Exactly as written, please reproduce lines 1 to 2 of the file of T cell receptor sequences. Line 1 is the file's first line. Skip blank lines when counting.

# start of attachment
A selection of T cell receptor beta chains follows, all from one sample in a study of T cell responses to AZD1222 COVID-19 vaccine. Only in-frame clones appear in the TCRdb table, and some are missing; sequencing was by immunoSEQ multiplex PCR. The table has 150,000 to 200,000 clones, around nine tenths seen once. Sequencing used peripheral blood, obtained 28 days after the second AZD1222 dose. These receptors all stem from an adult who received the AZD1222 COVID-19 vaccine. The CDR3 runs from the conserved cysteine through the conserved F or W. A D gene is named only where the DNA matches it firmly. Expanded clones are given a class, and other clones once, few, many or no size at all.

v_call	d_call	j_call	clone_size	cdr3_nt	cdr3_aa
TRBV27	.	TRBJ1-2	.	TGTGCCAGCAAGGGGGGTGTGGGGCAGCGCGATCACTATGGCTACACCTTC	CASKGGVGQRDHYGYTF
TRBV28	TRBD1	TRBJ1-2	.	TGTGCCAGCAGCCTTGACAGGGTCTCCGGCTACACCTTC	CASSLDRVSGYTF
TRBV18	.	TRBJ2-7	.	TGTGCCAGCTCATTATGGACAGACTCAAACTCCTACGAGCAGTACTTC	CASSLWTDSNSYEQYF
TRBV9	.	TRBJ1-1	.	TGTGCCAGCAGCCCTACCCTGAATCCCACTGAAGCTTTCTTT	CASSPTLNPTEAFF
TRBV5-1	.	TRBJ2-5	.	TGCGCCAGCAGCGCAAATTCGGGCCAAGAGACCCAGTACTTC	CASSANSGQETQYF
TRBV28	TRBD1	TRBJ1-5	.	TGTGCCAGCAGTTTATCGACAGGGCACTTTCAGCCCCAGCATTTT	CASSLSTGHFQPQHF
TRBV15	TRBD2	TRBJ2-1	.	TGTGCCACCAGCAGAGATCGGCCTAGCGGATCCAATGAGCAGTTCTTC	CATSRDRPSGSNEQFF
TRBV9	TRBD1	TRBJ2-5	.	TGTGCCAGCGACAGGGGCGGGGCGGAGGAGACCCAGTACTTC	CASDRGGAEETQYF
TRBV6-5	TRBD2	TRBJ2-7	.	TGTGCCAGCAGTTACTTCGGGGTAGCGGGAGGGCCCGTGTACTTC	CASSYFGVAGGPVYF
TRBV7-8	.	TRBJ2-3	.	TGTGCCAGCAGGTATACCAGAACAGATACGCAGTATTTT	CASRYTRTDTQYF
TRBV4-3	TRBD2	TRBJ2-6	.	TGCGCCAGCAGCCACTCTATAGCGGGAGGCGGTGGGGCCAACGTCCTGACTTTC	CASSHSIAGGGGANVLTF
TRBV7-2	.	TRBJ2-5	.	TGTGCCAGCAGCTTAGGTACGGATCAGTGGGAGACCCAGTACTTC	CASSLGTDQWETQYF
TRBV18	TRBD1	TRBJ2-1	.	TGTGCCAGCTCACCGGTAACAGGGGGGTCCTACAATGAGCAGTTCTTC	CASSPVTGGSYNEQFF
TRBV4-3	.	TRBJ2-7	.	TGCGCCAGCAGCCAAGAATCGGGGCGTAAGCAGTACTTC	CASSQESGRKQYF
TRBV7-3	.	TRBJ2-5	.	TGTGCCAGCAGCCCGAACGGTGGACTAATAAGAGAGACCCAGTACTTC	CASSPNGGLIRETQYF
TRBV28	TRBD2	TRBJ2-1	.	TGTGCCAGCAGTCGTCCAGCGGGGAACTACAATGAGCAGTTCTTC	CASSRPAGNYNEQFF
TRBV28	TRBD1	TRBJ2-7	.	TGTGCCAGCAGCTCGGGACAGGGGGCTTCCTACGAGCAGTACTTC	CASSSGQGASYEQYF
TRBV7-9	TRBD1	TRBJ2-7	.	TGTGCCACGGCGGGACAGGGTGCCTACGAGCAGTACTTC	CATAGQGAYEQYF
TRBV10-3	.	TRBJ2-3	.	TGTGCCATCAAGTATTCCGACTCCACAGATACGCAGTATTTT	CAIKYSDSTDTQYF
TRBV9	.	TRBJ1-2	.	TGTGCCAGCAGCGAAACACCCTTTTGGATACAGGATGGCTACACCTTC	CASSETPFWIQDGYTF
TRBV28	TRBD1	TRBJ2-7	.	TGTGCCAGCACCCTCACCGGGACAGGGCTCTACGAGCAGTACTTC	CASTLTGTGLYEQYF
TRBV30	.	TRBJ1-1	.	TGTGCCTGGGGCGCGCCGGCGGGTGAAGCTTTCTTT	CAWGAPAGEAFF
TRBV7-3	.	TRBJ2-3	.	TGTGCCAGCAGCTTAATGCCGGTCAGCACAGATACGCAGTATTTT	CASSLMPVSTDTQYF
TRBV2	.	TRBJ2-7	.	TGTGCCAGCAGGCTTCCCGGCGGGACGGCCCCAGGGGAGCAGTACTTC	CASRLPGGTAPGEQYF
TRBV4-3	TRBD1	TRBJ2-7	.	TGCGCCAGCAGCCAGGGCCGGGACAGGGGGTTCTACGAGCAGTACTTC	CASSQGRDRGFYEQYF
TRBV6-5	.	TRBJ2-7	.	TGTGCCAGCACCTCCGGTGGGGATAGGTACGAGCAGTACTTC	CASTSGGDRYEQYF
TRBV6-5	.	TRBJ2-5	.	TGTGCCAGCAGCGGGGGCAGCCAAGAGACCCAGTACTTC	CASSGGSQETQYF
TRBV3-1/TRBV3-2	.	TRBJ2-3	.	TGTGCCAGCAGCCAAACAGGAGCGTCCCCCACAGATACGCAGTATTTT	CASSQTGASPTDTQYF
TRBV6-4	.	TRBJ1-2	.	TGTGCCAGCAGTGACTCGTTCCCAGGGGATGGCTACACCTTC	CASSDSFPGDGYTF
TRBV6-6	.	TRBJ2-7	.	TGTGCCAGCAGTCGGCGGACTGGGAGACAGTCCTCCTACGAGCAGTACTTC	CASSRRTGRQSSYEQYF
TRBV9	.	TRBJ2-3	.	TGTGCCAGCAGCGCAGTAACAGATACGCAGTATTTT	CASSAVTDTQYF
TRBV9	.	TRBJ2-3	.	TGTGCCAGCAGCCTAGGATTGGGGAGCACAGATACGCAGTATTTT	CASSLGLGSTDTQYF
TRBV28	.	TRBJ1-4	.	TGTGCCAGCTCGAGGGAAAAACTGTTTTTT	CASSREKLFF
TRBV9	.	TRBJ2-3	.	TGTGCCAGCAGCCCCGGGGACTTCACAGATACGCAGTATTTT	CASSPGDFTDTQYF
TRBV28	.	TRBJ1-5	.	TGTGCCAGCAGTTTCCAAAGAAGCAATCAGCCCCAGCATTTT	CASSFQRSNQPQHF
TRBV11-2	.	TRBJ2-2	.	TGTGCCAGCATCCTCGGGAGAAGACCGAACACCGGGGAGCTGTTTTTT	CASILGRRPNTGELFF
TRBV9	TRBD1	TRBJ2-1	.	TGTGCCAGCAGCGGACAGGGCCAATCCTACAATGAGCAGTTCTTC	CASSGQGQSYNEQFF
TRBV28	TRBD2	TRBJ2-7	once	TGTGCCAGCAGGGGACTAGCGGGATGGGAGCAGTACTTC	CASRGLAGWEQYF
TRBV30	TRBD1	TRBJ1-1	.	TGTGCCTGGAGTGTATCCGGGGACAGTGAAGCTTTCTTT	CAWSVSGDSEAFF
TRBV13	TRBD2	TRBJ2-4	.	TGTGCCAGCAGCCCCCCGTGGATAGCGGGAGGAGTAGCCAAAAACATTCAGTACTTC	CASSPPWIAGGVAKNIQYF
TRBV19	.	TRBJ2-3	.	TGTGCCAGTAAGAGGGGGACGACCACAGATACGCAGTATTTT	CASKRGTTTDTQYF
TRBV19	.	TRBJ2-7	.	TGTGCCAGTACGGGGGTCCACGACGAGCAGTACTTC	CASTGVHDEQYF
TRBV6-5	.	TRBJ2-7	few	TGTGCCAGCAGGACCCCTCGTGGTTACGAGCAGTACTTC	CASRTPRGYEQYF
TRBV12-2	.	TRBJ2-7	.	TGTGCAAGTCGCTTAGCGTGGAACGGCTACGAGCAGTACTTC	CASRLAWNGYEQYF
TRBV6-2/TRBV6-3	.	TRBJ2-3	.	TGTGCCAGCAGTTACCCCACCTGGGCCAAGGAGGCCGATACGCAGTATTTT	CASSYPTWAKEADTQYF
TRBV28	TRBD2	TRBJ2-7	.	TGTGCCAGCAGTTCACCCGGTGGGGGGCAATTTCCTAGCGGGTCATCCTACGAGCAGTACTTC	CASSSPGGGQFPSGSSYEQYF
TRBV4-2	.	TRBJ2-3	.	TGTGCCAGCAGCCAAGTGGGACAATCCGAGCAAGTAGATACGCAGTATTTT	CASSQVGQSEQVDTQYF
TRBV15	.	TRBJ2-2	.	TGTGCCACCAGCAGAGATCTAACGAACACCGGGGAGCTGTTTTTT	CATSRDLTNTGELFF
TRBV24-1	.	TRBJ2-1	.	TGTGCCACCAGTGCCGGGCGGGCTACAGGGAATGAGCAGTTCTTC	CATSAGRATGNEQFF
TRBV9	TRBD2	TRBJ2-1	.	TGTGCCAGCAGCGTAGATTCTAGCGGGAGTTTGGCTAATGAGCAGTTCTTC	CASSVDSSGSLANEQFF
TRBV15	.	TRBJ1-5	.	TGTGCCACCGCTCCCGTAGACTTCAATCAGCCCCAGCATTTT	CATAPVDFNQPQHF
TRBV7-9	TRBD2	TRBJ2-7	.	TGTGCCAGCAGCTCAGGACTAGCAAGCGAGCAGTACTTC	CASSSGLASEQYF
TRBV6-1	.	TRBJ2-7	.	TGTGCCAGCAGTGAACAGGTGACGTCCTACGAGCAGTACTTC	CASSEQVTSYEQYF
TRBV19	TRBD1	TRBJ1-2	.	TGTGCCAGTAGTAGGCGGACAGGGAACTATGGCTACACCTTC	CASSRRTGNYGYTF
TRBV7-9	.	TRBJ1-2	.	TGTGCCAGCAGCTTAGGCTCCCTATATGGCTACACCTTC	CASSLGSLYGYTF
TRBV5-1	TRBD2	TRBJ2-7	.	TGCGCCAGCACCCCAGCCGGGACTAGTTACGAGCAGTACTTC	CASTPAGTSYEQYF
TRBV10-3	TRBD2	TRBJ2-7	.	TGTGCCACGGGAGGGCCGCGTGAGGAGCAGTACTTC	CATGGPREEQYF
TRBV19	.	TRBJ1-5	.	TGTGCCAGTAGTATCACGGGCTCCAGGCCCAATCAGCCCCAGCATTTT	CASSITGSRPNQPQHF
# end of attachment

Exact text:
A selection of T cell receptor beta chains follows, all from one sample in a study of T cell responses to AZD1222 COVID-19 vaccine. Only in-frame clones appear in the TCRdb table, and some are missing; sequencing was by immunoSEQ multiplex PCR. The table has 150,000 to 200,000 clones, around nine tenths seen once. Sequencing used peripheral blood, obtained 28 days after the second AZD1222 dose. These receptors all stem from an adult who received the AZD1222 COVID-19 vaccine. The CDR3 runs from the conserved cysteine through the conserved F or W. A D gene is named only where the DNA matches it firmly. Expanded clones are given a class, and other clones once, few, many or no size at all.

v_call	d_call	j_call	clone_size	cdr3_nt	cdr3_aa